|2 Importer questionnaires.— Estimates based upon the following variables: number of respondents (anticipated caseload (×) number of importer respondents per case) and hours per response (responding firm burden (+) outside review burden (+) third-party disclosure burden). See definitions below. Responding firm burden accounts for 98 percent of the total importer questionnaire burden (37.7 hours per response), outside review burden and third-party disclosure burden each account for about 1 percent of the total burden. (The averages per questionnaire of the outside review and third-party disclosure burdens are not listed here since they are incurred only for the questionnaires of parties; such averages for all questionnaires are not meaningful.)|
|3 Purchaser questionnaires.— Estimates based upon the following variables: number of respondents (anticipated caseload (×) number of purchaser respondents per case) and hours per response (responding firm burden). See definitions below. Purchasers are not interested parties to investigations by statute and typically do not engage outside counsel. Therefore, there is minimal outside review burden nor third-party disclosure burden for purchasers.|
|4 Foreign producer questionnaires.— Estimates based upon the following variables: number of respondents (anticipated caseload (×) number of foreign producer respondents per case) and hours per response (responding firm burden (+) outside review burden (+) third-party disclosure burden). See definitions below. Responding firm burden accounts for 62 percent of the total foreign producer questionnaire burden (31.4 hours per response), outside review burden accounts for another 20 percent, and third-party disclosure burden accounts for 18 percent of the total burden.|
|5 Institution notices for 5-year reviews.— Estimates based upon the following variables: anticipated five-year review caseload, number of respondents to each notice, and responding firm burden.|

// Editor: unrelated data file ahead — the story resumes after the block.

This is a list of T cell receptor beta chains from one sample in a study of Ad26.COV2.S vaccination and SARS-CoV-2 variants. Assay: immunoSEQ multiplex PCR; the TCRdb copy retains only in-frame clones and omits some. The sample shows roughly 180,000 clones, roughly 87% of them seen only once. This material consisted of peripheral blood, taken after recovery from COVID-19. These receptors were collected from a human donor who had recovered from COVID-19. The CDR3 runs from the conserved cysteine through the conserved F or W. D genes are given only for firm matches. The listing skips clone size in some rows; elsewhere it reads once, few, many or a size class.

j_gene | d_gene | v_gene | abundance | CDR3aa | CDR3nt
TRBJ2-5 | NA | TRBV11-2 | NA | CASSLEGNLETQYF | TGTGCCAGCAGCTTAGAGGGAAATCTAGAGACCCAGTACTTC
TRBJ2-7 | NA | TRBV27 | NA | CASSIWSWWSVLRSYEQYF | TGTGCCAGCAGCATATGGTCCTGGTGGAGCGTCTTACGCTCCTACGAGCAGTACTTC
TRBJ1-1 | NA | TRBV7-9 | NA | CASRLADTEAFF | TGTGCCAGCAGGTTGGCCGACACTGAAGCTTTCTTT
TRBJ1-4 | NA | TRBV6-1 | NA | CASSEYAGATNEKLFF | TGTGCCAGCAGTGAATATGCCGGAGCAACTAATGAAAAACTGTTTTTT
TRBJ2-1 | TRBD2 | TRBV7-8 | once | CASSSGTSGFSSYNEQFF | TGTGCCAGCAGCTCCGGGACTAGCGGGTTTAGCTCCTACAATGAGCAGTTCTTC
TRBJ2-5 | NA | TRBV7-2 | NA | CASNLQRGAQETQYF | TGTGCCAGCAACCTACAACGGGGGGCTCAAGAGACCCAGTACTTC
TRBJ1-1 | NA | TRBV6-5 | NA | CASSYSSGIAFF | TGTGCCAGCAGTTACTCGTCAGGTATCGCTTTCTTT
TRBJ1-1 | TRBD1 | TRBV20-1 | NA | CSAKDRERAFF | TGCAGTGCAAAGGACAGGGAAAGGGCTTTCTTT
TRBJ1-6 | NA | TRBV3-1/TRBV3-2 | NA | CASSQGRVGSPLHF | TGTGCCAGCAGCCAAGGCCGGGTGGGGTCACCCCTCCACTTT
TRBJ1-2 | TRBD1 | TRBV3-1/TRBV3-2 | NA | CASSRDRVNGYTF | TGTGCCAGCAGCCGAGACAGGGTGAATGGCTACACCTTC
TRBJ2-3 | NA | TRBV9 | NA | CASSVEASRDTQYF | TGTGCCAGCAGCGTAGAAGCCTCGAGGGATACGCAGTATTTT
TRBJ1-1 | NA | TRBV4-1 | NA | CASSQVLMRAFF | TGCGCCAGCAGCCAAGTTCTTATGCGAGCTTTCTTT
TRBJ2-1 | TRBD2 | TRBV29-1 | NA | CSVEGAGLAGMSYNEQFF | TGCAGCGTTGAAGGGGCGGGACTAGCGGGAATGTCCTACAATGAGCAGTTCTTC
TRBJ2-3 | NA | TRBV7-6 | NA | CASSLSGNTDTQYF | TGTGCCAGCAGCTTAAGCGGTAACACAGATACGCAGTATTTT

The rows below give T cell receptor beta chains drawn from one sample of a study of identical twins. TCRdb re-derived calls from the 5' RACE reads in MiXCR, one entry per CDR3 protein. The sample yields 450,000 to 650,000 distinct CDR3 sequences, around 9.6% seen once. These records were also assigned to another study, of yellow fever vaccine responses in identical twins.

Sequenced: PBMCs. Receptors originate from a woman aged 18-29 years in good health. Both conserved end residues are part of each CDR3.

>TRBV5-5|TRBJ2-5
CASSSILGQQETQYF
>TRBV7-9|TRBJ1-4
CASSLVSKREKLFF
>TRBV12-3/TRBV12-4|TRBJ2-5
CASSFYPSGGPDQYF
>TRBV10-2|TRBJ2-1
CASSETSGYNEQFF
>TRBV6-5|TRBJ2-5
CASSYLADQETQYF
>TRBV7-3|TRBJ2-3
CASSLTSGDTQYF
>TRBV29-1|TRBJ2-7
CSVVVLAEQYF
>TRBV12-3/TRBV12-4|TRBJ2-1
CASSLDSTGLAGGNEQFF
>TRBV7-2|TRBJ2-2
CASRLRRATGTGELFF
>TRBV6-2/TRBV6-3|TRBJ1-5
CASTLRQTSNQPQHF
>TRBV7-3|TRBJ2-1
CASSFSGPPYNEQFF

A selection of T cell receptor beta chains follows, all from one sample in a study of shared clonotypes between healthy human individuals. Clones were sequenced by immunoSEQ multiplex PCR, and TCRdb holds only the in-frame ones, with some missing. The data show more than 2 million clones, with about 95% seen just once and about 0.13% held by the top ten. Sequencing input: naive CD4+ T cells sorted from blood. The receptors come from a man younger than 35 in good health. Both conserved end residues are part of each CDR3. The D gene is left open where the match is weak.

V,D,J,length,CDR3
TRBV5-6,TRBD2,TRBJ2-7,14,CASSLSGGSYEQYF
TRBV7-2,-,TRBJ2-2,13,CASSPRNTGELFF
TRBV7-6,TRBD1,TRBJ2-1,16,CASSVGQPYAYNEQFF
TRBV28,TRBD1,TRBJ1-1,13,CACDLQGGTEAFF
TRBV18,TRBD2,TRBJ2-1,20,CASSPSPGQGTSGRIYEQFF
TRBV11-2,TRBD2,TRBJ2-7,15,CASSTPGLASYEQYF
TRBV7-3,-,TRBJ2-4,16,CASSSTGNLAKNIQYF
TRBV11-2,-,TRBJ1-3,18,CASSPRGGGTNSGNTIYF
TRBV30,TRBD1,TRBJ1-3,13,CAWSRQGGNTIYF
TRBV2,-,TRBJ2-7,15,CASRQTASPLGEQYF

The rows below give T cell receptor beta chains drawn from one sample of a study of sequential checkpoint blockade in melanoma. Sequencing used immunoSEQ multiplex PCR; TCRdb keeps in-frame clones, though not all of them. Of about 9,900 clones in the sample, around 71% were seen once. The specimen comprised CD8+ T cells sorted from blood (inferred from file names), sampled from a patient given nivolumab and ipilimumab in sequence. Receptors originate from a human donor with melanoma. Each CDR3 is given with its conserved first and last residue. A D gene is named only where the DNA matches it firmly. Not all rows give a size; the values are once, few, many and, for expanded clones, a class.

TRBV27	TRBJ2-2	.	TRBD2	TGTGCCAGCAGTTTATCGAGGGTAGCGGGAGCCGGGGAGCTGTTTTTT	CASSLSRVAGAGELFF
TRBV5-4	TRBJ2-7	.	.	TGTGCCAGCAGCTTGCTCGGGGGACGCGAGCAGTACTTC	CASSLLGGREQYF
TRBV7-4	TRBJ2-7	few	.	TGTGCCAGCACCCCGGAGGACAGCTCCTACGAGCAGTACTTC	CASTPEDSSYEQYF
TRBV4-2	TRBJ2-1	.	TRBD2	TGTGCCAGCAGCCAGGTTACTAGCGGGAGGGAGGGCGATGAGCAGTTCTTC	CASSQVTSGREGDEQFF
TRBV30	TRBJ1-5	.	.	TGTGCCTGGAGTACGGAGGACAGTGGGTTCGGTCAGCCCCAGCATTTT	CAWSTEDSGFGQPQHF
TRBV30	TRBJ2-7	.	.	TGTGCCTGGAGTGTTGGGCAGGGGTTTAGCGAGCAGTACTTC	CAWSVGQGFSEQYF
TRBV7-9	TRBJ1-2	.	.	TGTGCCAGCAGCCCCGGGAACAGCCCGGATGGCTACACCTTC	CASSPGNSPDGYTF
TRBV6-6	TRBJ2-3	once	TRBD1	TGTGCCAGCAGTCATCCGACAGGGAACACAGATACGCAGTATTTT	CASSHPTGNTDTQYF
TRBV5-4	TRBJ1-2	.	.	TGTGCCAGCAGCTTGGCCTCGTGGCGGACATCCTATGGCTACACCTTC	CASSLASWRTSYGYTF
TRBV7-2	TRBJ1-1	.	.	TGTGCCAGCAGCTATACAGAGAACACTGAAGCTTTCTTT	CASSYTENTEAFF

|Note.—Above estimates include questionnaires for specific investigations where the mailing list consists of fewer than 10 firms. In such instances the majority or all firms within the industry under investigation may be said to receive questionnaires. According to the Paperwork Reduction Act of 1995, sbull I11“(a)ny collection of information addressed to all or a substantial majority of an industry is presumed to involved ten or more persons.”|
|Anticipated caseload.— Derived from current Commission budget estimates.|
|Number of respondents per case.— Defined as the number of firms which return completed (see note 3 to table 3) questionnaires to the Commission. Current estimates of “number of respondents per case” for the questionnaires were derived, in part, from the number of respondents to Commission questionnaires that were issued under the current generic clearance.|
|Responding firm burden.— Defined as the time required by the firm which received the questionnaire to review instructions, search data sources, and complete and review its response. Commission questionnaires do not impose the burden of developing, acquiring, installing and utilizing technology and systems, nor require adjusting existing methodology or training personnel. Current estimates of “responding firm burden” for the questionnaires were derived, in part, from the actual burden reported by firms that responded to Commission questionnaires issued under the current generic clearance.|